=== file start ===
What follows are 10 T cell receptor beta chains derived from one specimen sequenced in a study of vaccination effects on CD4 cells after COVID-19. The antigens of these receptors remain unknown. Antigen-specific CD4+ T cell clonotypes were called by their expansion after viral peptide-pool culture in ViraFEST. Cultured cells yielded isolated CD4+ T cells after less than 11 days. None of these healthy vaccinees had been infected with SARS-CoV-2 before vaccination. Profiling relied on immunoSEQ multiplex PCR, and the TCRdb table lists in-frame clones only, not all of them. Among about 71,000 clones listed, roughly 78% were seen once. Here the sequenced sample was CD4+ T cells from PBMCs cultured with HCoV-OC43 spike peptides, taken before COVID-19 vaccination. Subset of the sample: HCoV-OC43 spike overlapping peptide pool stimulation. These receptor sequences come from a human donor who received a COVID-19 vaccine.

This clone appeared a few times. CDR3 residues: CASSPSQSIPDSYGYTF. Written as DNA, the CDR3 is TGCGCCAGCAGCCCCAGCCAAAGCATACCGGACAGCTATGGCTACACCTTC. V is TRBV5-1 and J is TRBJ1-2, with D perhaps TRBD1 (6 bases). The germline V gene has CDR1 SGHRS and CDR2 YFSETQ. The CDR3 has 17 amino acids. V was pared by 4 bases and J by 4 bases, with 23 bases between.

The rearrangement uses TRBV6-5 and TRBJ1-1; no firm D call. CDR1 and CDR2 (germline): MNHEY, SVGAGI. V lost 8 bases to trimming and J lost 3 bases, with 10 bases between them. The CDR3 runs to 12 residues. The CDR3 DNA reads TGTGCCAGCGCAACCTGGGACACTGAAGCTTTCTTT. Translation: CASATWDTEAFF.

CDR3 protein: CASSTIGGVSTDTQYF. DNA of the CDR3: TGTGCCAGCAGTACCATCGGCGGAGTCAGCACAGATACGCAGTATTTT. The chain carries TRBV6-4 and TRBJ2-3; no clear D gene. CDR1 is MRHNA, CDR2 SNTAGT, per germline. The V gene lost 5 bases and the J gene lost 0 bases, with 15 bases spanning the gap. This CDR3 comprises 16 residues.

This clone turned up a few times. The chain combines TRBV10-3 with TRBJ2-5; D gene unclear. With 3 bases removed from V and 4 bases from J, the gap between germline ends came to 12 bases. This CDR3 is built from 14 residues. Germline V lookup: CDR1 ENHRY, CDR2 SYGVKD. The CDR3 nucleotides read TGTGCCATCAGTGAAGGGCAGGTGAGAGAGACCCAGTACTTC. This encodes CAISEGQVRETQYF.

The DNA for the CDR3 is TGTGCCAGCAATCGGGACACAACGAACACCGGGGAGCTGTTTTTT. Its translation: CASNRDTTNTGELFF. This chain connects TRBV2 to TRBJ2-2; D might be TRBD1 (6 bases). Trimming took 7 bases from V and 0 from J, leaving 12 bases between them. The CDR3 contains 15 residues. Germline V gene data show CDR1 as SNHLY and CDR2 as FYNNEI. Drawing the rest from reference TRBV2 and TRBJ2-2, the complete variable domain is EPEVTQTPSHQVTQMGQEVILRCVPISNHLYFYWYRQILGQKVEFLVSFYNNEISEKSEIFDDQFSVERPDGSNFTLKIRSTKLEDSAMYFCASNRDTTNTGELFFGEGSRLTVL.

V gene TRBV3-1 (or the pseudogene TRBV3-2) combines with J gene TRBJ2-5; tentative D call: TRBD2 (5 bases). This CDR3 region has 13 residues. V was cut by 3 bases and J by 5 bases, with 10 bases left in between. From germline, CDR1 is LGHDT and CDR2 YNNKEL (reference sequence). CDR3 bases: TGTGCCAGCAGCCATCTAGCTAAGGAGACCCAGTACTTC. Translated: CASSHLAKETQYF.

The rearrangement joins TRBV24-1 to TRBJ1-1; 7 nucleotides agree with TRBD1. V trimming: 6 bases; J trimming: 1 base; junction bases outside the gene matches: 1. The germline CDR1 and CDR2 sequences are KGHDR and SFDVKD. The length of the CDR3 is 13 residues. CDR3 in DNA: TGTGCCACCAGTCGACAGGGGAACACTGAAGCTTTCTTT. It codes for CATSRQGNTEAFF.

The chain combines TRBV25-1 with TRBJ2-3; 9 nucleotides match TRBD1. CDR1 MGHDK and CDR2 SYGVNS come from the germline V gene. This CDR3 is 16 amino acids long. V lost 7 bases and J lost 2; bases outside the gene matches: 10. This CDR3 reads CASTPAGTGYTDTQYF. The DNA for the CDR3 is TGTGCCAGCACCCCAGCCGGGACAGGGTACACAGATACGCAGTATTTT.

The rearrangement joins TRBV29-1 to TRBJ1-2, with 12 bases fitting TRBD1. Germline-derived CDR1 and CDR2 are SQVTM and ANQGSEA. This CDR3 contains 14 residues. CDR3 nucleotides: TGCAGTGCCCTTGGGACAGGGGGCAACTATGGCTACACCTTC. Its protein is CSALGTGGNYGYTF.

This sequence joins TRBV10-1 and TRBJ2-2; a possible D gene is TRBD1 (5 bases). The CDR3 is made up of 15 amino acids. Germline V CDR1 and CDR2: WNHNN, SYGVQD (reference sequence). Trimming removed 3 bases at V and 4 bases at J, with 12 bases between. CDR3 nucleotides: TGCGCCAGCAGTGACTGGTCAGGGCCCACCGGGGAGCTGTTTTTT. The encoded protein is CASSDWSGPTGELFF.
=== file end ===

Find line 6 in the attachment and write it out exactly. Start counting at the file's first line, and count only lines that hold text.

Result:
The DNA for the CDR3 is TGTGCCAGCAATCGGGACACAACGAACACCGGGGAGCTGTTTTTT. Its translation: CASNRDTTNTGELFF. This chain connects TRBV2 to TRBJ2-2; D might be TRBD1 (6 bases). Trimming took 7 bases from V and 0 from J, leaving 12 bases between them. The CDR3 contains 15 residues. Germline V gene data show CDR1 as SNHLY and CDR2 as FYNNEI. Drawing the rest from reference TRBV2 and TRBJ2-2, the complete variable domain is EPEVTQTPSHQVTQMGQEVILRCVPISNHLYFYWYRQILGQKVEFLVSFYNNEISEKSEIFDDQFSVERPDGSNFTLKIRSTKLEDSAMYFCASNRDTTNTGELFFGEGSRLTVL.